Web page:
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Large Roman Structure Uncovered in England

Thursday, May 23, 2019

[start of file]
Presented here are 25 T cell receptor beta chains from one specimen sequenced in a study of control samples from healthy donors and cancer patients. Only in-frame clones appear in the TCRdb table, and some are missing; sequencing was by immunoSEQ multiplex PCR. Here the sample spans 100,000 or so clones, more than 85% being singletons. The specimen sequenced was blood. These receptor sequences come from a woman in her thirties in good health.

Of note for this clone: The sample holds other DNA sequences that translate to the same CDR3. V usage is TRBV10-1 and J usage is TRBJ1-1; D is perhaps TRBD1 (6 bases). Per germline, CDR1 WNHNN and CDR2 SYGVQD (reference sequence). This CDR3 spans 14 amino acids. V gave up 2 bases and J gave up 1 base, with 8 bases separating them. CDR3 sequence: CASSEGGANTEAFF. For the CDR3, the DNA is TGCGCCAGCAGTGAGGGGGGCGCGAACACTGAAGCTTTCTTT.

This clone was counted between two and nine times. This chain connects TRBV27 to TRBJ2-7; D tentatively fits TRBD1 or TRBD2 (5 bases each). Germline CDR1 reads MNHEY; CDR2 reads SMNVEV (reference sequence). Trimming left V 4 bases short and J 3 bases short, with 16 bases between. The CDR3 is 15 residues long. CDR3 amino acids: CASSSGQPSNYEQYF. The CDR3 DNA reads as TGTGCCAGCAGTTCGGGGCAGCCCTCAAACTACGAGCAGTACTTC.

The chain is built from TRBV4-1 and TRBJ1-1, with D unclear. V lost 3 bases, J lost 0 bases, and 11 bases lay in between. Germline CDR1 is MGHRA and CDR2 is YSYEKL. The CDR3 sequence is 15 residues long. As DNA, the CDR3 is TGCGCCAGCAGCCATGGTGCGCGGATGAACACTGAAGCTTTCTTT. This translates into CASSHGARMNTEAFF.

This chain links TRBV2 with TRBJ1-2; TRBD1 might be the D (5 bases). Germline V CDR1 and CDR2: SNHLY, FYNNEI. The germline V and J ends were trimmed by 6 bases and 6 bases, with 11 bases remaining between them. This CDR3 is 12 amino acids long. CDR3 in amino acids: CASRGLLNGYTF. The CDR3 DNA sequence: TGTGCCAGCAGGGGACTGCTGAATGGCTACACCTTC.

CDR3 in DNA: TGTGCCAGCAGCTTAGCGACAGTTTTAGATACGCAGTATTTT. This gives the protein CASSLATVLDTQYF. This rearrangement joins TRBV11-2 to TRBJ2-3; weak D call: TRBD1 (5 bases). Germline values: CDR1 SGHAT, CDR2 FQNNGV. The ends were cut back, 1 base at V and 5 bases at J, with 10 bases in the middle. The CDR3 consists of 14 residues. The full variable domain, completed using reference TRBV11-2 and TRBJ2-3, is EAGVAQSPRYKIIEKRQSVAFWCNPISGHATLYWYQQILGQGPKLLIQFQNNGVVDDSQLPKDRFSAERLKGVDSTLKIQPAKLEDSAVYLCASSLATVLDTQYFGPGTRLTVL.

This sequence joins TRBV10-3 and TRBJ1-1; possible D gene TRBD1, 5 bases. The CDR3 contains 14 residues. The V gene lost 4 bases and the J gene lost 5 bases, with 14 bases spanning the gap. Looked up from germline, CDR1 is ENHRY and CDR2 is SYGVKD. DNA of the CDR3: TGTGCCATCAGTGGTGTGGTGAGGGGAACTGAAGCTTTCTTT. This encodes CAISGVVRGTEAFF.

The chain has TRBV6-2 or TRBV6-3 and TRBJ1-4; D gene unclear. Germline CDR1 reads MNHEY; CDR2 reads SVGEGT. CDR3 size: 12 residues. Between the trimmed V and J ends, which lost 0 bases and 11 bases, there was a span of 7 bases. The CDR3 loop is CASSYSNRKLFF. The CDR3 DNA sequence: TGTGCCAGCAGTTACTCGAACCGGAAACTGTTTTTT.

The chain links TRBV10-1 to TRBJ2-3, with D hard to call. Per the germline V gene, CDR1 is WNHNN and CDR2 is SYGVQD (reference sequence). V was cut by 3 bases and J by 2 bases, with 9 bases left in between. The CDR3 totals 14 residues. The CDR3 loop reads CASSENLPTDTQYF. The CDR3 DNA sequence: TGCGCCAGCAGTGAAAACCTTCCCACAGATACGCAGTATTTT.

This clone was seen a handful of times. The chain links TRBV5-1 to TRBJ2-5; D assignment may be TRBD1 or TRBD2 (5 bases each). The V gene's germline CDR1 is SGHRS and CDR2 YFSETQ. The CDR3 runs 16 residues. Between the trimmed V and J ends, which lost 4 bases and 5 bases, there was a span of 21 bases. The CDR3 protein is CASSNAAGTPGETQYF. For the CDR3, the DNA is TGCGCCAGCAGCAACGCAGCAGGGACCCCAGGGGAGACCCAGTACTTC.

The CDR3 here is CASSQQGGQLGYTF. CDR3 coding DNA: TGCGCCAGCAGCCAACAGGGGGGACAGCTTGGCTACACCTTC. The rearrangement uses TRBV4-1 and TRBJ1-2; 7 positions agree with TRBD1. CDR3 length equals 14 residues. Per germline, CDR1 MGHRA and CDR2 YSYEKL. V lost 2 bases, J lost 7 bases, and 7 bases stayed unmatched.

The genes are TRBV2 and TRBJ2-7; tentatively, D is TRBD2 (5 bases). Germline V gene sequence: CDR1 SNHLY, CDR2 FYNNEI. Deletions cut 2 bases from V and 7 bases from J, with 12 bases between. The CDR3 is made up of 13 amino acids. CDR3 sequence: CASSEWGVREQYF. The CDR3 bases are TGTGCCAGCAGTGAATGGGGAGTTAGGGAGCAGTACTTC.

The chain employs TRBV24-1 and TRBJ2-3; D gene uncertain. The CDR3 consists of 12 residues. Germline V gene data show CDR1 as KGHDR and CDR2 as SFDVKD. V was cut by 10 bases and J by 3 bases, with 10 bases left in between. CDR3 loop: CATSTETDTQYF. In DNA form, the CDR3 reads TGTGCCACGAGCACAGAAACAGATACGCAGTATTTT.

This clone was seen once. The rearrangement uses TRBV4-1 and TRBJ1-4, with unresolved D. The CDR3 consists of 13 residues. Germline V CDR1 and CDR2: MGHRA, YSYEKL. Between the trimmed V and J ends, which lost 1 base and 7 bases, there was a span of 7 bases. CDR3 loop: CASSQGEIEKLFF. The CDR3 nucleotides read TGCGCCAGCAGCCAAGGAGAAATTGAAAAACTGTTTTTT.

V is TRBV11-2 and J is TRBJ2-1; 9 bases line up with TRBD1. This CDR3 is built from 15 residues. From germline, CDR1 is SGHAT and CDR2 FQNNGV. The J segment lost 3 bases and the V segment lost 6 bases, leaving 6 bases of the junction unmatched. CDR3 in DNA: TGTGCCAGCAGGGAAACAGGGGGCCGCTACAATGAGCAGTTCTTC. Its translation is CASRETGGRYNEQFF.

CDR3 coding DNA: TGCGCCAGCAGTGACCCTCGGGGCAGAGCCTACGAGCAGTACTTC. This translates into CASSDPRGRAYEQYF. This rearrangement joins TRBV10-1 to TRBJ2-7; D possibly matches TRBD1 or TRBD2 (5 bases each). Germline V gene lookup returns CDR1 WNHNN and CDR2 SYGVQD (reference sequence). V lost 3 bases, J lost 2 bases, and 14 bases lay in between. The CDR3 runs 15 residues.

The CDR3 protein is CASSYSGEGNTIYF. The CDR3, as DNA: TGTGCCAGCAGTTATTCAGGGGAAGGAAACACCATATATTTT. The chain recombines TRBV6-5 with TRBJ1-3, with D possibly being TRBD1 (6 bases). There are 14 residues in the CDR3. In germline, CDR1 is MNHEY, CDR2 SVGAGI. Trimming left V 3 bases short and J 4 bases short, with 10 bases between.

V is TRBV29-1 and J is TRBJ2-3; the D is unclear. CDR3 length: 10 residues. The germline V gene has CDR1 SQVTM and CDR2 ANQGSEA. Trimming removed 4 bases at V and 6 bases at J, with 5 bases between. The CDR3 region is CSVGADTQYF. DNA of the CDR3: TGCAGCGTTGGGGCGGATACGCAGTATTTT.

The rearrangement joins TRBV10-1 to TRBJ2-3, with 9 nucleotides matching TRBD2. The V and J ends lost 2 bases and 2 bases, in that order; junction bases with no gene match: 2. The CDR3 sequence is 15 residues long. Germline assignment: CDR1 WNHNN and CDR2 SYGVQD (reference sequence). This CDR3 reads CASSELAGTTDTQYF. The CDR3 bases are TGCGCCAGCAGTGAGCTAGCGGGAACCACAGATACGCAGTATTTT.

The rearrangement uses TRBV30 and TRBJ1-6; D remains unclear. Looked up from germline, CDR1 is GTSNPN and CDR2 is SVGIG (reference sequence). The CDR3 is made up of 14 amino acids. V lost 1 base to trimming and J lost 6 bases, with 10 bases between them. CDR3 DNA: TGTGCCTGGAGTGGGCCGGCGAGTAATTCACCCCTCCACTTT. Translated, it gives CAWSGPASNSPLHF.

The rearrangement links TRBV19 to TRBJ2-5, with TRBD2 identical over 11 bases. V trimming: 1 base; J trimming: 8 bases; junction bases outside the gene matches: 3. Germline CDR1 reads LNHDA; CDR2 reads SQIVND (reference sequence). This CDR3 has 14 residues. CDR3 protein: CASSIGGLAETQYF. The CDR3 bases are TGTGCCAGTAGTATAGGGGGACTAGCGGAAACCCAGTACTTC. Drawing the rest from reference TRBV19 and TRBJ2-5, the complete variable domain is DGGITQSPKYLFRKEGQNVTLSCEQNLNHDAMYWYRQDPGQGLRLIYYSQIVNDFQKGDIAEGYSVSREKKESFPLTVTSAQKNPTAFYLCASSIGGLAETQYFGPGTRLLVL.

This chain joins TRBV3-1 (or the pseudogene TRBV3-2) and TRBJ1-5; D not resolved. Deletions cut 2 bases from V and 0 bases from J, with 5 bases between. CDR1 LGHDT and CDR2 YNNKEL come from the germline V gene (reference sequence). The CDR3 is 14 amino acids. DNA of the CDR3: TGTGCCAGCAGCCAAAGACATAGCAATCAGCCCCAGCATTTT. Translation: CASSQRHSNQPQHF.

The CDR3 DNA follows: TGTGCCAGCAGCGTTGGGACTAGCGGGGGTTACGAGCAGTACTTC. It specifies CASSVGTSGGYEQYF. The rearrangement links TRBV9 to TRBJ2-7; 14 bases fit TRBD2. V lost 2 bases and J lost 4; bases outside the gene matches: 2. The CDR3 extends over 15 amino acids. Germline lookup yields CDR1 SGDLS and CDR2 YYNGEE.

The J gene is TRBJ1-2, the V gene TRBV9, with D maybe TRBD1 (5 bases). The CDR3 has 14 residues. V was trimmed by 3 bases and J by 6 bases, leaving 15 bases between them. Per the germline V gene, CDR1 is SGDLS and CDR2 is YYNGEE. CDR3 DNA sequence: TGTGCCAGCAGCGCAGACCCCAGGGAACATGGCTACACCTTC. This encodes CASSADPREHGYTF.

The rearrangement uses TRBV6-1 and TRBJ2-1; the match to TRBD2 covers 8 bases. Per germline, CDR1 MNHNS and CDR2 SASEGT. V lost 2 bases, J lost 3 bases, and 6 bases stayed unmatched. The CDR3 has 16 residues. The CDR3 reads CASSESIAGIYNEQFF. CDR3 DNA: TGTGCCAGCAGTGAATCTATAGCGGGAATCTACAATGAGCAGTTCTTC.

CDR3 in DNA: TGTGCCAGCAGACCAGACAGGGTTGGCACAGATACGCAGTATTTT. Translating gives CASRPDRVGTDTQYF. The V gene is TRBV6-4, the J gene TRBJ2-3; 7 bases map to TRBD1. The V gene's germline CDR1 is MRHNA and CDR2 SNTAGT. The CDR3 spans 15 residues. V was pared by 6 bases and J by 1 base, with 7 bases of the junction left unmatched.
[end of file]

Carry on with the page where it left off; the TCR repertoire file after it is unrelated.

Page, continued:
KENT, ENGLAND—Kent Online reports that traces of a 150-foot-long, 50-foot-wide Roman agricultural building in use for about 400 years have been uncovered in southeastern England. “It was divided into zones of activity, so the west end was a bathhouse with furnace, and then as you moved to the east it turned more into the agricultural activity,” said Paul Wilkinson of the Kent Archaeological Field School. The structure had stone walls, and polished terracotta floors with underfloor heating. Hot air was directed up through box flue tiles in the interior walls, which were covered with painted plaster. The roof was also covered with ceramic tiles. The building was extended by about 50 feet in the fifth century, possibly to make room for a Christian altar, Wilkinson said. To read in-depth about a grand estate in Kent, go to “The Many Lives of an English Manor House.”

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